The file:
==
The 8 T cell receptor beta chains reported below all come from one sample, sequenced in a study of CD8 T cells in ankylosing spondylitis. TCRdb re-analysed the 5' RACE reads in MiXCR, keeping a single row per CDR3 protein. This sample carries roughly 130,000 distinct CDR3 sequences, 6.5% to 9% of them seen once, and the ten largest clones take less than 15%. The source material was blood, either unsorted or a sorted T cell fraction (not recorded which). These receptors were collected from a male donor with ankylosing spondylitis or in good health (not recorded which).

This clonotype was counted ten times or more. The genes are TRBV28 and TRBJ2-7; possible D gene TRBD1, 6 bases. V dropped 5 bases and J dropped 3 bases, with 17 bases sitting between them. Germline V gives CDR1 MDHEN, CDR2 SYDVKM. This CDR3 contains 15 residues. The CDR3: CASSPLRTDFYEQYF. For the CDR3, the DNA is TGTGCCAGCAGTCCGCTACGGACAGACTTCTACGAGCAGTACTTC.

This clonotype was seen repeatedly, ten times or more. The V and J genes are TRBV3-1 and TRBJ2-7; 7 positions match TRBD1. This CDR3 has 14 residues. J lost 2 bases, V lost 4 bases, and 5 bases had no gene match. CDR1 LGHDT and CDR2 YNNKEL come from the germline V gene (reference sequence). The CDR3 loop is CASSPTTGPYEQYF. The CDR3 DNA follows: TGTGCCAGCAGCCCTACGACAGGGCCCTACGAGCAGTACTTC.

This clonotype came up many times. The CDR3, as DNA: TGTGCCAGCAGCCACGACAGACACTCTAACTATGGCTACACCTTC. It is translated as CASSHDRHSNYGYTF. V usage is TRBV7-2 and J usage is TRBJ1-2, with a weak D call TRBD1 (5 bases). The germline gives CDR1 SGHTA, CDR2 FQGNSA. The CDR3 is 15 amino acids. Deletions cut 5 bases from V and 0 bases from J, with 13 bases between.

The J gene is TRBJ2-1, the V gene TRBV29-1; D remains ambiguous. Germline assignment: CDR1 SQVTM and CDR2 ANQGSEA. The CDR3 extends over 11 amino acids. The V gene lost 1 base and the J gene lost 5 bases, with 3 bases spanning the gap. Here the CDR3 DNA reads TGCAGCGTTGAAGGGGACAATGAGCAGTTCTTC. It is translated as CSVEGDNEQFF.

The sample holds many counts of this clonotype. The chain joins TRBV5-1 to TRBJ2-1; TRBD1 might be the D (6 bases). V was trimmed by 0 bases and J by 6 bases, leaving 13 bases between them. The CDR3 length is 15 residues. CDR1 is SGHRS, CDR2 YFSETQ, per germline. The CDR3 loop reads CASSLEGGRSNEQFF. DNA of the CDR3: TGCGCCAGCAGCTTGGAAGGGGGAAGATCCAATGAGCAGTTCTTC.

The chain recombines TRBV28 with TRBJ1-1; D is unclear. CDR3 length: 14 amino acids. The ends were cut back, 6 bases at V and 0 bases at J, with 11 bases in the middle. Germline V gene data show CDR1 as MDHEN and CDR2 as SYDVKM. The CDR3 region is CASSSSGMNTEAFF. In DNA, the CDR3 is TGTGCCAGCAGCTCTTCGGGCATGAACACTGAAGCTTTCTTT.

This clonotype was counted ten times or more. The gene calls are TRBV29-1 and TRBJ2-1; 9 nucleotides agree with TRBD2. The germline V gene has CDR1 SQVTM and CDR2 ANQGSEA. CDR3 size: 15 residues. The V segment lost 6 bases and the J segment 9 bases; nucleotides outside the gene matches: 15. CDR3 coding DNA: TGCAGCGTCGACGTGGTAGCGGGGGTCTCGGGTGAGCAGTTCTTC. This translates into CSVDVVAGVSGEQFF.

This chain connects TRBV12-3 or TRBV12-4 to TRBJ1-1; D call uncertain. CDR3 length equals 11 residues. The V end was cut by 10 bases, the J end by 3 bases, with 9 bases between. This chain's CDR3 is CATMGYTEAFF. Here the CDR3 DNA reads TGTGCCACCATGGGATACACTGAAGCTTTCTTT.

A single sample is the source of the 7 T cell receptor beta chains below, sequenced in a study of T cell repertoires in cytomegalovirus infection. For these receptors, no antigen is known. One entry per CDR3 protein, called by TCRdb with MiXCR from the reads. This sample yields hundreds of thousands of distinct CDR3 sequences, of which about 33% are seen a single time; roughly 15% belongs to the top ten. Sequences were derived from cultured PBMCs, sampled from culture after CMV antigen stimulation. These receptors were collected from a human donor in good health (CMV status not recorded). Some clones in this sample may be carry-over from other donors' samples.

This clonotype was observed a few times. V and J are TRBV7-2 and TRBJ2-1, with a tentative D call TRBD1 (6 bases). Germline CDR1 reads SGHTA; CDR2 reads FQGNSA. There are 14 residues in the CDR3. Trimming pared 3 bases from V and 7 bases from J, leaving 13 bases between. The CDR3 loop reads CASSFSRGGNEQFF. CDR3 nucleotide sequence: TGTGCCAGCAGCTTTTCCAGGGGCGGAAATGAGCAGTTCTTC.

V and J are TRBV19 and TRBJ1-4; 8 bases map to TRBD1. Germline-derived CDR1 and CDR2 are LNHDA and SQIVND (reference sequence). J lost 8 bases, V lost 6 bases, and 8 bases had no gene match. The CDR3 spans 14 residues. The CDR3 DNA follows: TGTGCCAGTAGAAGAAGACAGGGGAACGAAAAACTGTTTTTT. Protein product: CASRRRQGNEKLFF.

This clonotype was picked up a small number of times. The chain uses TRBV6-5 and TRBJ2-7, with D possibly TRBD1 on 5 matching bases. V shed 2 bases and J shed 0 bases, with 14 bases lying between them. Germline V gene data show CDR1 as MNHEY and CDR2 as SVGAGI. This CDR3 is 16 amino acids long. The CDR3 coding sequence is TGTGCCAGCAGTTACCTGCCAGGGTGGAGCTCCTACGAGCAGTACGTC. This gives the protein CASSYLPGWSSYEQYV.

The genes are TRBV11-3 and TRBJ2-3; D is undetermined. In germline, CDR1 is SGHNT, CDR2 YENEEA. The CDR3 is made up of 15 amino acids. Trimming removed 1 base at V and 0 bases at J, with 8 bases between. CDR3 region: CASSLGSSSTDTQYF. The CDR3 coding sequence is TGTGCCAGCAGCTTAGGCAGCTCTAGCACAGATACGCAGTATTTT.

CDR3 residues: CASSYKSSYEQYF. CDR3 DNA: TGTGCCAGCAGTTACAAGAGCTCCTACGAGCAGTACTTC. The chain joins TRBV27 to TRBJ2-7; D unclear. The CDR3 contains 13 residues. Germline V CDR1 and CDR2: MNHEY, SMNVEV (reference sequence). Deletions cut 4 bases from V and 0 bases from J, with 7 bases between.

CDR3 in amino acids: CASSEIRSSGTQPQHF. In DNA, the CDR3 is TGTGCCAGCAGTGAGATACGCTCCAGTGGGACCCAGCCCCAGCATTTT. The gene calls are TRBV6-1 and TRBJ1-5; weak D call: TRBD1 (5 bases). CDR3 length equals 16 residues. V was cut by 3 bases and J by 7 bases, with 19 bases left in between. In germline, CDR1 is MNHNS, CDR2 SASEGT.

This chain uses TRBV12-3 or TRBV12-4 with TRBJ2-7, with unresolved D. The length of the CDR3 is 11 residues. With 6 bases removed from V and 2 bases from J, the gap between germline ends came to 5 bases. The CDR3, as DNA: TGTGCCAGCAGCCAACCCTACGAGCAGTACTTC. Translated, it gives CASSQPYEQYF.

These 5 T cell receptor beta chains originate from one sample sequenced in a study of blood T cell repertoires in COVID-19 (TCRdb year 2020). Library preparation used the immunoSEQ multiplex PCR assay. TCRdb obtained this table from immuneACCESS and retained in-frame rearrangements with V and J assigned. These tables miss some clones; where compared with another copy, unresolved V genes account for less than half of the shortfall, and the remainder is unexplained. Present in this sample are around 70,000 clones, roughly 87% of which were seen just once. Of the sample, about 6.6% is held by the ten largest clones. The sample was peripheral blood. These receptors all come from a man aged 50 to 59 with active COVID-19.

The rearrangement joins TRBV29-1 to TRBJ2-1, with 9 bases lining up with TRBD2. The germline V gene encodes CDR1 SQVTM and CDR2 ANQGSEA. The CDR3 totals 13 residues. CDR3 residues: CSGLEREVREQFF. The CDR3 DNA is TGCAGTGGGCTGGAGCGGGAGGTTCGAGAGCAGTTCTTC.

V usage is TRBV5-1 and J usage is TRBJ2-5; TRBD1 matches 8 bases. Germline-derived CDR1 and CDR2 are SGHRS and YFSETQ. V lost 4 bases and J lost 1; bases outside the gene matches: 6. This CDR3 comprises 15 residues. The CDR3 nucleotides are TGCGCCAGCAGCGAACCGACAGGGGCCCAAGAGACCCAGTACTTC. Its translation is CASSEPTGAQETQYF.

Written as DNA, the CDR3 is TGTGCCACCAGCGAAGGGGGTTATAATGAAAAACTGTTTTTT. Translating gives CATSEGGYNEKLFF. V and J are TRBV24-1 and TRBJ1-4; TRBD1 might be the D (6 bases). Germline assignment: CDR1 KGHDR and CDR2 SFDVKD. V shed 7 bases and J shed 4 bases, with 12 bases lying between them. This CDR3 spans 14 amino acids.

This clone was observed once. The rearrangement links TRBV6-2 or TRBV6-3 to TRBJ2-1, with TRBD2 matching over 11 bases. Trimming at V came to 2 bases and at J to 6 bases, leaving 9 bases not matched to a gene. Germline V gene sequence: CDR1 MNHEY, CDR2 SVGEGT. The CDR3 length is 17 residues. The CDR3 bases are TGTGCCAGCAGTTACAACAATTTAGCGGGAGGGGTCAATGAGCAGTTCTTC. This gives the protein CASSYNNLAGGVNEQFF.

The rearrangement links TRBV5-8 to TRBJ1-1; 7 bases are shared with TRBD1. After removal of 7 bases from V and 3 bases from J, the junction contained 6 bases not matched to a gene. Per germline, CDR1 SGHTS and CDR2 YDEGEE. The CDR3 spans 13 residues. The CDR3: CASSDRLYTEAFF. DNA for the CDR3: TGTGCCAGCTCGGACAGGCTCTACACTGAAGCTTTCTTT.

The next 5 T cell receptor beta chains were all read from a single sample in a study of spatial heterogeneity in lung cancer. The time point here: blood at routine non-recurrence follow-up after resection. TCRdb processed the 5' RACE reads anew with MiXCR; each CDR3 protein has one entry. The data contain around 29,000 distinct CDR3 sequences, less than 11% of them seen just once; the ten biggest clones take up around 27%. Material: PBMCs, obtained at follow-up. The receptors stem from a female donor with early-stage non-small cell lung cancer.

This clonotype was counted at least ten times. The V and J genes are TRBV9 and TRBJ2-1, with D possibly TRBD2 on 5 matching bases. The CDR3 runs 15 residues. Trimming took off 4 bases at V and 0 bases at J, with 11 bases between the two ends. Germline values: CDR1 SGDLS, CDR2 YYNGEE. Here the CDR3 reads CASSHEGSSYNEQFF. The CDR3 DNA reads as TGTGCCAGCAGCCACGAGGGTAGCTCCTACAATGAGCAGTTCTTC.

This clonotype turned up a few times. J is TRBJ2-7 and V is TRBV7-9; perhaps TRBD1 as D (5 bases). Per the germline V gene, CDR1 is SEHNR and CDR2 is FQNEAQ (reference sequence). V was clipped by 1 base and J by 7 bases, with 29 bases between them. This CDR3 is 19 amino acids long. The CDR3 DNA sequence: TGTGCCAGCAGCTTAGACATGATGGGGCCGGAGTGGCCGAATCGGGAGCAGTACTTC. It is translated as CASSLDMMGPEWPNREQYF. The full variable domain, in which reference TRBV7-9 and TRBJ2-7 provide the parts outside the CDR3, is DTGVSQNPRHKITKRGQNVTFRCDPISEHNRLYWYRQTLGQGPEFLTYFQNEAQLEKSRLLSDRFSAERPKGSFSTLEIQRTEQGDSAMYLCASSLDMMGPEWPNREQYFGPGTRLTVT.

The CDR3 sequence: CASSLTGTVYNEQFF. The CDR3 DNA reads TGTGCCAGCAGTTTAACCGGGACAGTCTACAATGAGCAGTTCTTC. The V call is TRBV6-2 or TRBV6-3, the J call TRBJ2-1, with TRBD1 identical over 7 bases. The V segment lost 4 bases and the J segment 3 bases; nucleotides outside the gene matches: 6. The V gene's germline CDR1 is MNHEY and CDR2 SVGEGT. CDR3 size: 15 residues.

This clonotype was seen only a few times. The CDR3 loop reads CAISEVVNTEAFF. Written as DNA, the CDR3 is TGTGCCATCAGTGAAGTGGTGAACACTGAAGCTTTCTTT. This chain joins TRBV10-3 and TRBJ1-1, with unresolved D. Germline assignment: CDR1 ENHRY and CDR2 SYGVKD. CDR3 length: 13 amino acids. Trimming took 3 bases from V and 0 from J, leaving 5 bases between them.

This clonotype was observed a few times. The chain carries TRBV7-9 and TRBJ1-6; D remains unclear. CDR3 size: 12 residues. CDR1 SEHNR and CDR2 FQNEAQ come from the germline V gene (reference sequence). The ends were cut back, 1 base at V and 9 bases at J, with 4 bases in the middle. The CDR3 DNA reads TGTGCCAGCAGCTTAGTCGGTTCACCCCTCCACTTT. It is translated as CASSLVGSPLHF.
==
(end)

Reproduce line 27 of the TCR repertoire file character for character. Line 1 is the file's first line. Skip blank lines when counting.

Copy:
The CDR3 sequence: CASSLTGTVYNEQFF. The CDR3 DNA reads TGTGCCAGCAGTTTAACCGGGACAGTCTACAATGAGCAGTTCTTC. The V call is TRBV6-2 or TRBV6-3, the J call TRBJ2-1, with TRBD1 identical over 7 bases. The V segment lost 4 bases and the J segment 3 bases; nucleotides outside the gene matches: 6. The V gene's germline CDR1 is MNHEY and CDR2 SVGEGT. CDR3 size: 15 residues.